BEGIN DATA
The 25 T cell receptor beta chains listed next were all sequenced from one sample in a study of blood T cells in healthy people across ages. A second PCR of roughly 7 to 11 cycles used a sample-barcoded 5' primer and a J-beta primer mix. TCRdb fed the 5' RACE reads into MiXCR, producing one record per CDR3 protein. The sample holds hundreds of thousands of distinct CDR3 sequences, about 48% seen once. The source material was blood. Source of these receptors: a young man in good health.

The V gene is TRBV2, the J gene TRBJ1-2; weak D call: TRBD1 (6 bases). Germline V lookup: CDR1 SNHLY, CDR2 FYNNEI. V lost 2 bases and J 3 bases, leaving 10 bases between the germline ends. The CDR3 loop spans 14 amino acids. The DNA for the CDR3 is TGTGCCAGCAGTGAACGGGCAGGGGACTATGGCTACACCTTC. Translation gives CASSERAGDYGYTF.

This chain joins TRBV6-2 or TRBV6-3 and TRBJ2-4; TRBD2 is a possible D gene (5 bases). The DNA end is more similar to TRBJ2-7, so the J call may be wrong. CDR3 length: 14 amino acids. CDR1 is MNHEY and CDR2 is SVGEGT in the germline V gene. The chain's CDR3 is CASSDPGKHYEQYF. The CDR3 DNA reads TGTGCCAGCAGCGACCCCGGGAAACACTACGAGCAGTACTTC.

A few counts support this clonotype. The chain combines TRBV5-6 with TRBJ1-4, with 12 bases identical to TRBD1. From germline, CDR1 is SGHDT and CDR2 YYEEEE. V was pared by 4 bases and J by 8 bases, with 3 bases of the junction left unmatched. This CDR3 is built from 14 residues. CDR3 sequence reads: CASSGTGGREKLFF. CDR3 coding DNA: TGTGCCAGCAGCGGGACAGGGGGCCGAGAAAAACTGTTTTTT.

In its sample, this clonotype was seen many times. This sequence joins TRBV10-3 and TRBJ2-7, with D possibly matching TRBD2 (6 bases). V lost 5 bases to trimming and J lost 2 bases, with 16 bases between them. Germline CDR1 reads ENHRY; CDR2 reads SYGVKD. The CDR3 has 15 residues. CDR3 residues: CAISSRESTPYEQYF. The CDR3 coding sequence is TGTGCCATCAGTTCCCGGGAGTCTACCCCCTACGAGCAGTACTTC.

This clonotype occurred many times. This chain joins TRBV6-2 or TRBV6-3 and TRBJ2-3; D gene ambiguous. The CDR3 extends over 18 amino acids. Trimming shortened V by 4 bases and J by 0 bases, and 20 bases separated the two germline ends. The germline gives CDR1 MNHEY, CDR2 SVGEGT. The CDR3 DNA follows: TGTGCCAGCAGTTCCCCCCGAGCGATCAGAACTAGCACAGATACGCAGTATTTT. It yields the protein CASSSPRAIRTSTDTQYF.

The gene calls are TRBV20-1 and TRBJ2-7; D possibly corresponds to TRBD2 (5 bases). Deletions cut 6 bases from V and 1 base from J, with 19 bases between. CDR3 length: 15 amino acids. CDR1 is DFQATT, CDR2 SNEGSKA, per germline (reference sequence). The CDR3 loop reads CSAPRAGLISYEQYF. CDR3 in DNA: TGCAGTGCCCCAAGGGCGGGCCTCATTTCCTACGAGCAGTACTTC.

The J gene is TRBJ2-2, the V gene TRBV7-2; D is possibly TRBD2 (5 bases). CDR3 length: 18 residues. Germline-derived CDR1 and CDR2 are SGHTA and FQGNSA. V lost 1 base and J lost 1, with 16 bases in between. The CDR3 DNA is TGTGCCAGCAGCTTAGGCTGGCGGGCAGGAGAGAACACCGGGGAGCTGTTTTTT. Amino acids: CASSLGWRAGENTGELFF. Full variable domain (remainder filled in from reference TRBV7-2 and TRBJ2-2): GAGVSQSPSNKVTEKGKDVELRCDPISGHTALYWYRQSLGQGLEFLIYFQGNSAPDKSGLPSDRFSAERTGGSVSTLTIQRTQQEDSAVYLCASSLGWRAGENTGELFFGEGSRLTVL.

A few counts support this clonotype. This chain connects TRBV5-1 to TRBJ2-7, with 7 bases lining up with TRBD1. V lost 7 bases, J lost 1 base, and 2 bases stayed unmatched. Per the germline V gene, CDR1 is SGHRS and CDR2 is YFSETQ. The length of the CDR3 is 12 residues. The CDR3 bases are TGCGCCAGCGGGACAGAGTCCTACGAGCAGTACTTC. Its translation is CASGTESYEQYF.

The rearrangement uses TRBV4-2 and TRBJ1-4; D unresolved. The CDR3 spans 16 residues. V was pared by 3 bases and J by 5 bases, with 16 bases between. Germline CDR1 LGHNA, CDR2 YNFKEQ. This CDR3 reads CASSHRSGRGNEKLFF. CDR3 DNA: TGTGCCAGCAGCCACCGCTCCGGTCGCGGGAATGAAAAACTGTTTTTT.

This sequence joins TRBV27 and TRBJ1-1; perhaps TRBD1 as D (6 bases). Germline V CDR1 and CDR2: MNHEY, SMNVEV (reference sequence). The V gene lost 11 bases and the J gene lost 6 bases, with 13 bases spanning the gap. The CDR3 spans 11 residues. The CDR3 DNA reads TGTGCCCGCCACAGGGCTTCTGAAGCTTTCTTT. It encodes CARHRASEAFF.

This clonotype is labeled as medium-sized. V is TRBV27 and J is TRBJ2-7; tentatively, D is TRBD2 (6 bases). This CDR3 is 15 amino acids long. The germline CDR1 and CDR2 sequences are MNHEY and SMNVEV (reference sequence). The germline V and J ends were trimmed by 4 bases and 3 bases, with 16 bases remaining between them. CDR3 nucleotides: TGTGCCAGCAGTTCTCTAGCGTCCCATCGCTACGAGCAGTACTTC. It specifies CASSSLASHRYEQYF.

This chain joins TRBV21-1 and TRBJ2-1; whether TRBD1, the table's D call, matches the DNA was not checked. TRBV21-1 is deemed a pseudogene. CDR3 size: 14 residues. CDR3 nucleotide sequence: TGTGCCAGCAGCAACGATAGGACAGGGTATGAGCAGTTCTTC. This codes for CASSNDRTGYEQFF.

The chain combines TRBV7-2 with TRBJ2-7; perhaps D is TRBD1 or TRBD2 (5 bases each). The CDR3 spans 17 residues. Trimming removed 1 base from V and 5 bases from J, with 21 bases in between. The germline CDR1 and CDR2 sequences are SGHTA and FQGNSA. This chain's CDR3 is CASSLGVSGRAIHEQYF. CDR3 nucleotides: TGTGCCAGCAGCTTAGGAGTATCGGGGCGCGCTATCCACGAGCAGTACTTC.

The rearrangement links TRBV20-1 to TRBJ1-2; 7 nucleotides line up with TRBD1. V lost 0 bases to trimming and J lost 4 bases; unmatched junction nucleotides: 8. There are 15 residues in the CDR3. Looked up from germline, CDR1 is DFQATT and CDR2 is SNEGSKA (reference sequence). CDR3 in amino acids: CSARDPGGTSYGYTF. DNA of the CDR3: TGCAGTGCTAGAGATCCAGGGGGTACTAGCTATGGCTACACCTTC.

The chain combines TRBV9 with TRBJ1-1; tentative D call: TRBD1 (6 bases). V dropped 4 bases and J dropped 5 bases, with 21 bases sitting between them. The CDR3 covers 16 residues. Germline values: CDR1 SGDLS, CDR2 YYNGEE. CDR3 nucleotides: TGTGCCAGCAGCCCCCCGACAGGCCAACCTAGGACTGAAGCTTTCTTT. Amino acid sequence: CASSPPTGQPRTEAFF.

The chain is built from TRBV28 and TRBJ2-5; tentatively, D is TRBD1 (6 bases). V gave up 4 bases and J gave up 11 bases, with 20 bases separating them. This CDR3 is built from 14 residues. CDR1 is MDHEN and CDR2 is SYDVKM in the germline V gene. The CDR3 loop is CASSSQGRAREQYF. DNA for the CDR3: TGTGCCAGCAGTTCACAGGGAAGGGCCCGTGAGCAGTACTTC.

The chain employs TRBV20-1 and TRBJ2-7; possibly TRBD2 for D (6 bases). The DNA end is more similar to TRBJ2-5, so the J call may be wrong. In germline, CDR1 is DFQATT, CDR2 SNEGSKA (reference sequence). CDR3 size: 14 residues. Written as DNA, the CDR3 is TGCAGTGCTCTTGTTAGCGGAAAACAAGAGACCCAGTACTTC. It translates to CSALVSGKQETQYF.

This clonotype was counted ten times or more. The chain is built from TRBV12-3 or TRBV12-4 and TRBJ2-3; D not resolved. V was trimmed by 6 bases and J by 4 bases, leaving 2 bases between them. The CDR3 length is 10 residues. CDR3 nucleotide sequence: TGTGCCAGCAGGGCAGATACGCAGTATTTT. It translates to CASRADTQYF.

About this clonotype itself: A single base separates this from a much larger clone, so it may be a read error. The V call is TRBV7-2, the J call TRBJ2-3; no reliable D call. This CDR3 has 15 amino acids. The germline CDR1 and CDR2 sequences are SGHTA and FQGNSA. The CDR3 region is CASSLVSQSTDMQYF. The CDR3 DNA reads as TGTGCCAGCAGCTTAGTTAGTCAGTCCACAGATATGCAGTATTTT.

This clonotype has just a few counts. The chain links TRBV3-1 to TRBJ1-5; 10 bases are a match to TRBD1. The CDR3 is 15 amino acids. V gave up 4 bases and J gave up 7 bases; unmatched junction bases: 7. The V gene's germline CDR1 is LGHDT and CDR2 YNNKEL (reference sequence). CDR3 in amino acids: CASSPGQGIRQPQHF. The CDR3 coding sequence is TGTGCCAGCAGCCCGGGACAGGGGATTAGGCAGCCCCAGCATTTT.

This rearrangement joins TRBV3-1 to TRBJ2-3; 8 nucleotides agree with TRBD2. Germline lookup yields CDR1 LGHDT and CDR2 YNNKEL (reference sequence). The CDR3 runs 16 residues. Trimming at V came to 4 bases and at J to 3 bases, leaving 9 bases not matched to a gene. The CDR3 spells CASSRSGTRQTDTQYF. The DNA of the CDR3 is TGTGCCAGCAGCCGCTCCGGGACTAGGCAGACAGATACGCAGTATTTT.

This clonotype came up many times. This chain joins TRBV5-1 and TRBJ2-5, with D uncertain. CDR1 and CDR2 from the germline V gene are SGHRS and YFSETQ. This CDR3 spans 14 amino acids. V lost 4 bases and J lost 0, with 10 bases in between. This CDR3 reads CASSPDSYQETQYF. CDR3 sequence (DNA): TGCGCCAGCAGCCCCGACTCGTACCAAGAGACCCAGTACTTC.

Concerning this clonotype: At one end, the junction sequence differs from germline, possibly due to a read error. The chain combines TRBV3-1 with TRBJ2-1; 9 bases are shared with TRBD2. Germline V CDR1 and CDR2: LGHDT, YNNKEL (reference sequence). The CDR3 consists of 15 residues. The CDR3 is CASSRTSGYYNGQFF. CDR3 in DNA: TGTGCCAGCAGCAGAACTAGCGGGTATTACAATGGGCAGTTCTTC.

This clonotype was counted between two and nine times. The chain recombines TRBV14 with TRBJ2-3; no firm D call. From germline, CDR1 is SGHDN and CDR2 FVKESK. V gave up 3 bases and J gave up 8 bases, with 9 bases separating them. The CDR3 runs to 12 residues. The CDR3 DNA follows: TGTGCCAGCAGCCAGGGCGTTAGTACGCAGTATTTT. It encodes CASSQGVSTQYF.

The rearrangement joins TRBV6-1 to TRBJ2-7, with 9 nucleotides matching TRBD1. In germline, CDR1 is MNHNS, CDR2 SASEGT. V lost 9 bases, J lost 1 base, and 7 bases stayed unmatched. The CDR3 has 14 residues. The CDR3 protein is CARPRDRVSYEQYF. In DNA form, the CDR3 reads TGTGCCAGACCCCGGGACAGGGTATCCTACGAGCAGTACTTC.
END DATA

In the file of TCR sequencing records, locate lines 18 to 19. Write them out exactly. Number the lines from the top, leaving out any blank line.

The chain employs TRBV20-1 and TRBJ2-7; possibly TRBD2 for D (6 bases). The DNA end is more similar to TRBJ2-5, so the J call may be wrong. In germline, CDR1 is DFQATT, CDR2 SNEGSKA (reference sequence). CDR3 size: 14 residues. Written as DNA, the CDR3 is TGCAGTGCTCTTGTTAGCGGAAAACAAGAGACCCAGTACTTC. It translates to CSALVSGKQETQYF.

This clonotype was counted ten times or more. The chain is built from TRBV12-3 or TRBV12-4 and TRBJ2-3; D not resolved. V was trimmed by 6 bases and J by 4 bases, leaving 2 bases between them. The CDR3 length is 10 residues. CDR3 nucleotide sequence: TGTGCCAGCAGGGCAGATACGCAGTATTTT. It translates to CASRADTQYF.